Malawi President Peter Mutharika has asked the US-based Universal Leaf Tobacco Company (ULTC) to lobby their government through Congress to allow Malawi tobacco access the US market.
Mutharika made the request to ULTC board chairperson George Freeman during a meeting they held with their respective officials in the US financial capital, New York.
Majority shareholder in Limbe Leaf Tobacco Company Limited—one of the tobacco buyers in Malawi—ULTC, founded in 1918 and headquartered in Richmond, Virginia, is one of world’s leaf tobacco merchants and processors.
Its business includes selecting, buying, shipping, processing, packing, storing and financing of leaf tobacco in tobacco-growing countries for sale to, or for the account of, manufacturers of tobacco products throughout the world.
Speaking to the media on behalf of Mutharika after the 30-minute meeting, Minister of Industry and Trade Joseph Mwanamvekha said government wants ULTC to engage US authorities to remove barriers against tobacco from Malawi.
“As you know, we are not allowed to export tobacco into the USA. Therefore, the President asked ULTC to lobby the US government through Congress if some conditions under Agoa [Africa Growth and Opportunity Act] could be relaxed so that tobacco from Malawi is allowed into the US market,” he said.
Freeman confirmed discussions with Mutharika included the president’s desire to access the US market for Malawi tobacco.
“It is correct that we discussed the need to hold negotiations on Agoa to make sure that Malawi tobacco comes to the US duty free. We will take this dialogue forward,” he said.
Agoa was signed into law by president Bill Clinton in May 2000 to expand US trade and investment with sub-Saharan Africa, to stimulate economic growth, encourage economic integration and to facilitate sub-Saharan Africa’s integration into the global economy.
The request by Mutharika comes two weeks after a delegation from Egyptian-based Eastern Tobacco Company (ETC) were in the country to assess and conducting talks with various government and private sector officials on their plans to establish a tobacco processing and cigarette manufacturing company in Malawi.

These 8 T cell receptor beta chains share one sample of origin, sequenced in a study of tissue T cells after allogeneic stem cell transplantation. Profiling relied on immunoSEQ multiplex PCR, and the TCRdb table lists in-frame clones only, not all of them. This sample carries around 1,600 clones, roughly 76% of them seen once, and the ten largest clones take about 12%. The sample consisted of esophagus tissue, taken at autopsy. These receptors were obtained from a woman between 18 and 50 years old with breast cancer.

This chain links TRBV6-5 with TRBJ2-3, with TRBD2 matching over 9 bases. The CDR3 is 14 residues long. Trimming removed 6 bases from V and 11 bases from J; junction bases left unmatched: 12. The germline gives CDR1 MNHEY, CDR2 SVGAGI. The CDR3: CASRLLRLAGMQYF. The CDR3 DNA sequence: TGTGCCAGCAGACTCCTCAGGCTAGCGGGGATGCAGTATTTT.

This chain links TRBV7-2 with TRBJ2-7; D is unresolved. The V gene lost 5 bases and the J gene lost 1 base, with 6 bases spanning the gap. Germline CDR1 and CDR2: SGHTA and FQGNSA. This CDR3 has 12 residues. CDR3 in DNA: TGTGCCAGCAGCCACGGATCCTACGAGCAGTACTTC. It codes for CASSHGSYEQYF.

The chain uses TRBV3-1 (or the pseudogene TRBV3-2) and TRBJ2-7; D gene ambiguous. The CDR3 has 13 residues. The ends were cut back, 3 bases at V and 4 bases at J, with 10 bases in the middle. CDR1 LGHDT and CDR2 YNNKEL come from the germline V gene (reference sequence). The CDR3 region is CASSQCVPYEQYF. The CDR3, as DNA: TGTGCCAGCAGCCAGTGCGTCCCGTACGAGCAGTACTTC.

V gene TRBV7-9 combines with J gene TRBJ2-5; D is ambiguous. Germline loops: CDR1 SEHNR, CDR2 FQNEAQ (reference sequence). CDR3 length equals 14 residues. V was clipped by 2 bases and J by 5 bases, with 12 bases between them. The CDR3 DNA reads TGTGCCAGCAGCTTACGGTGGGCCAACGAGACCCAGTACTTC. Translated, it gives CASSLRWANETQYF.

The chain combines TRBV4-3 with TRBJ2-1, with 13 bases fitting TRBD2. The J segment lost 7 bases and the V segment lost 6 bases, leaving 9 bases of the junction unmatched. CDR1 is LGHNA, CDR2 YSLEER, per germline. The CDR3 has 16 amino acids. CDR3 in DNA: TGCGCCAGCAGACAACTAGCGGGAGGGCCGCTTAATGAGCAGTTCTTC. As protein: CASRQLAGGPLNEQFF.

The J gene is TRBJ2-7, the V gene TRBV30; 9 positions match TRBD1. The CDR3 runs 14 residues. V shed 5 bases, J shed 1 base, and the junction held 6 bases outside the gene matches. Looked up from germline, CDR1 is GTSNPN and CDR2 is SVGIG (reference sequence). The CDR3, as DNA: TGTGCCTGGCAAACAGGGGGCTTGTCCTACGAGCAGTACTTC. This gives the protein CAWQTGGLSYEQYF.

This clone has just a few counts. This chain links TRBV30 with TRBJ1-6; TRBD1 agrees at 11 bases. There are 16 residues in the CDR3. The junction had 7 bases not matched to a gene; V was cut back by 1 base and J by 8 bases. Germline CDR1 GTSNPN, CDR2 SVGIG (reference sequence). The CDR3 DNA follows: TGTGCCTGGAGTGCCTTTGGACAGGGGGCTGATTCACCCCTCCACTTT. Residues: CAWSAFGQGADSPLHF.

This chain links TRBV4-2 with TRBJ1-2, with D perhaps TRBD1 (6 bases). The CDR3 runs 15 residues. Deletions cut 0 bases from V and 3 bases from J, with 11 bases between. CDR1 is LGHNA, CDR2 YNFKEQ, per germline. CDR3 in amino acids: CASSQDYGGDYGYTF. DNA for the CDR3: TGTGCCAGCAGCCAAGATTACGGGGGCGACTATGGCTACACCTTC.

The officials met with their colleagues from ministries of Agriculture, Lands, Industry and Trade, Malawi Investment and Trade Centre (Mitc), Malawi Revenue Authority (MRA) and tobacco companies, among others.
The company’s leader of delegation, Hamdy El Sayed, said they are keen on establishing the manufacturing company in Malawi.
“Our company is the biggest production company in Egypt. Malawi is our second home and we have a very long history with Malawi. We are already buying tobacco from Malawi and we realise how important the tobacco sector is to Malawi,” he said, but said establishing of the plant is subject to feasibility study and other conditions.
The Agoa Act establishes the annual US-sub-Saharan Africa Economic Cooperation Forum to promote a high-level dialogue on trade and investment-related issues.
At the centre of Agoa are substantial trade preferences that, along with those under the Generalized System of Preferences (GSP), allow virtually all marketable goods produced in Agoa-eligible countries to enter the US market duty-free.
Since its inception, Agoa has helped to increase US two-way trade with sub-Saharan Africa.
The US Congress requires the President to determine annually whether sub-Saharan African countries are eligible for Agoa benefits based on progress in meeting certain criteria, including progress towards the establishment of a market-based economy, rule of law, economic policies to reduce poverty, protection of internationally recognised worker rights and efforts to combat corruption.
As of August 2014, 41 sub-Saharan African countries were eligible for Agoa benefits.
—Gedion Munthali is reporting from the UN in New York, USA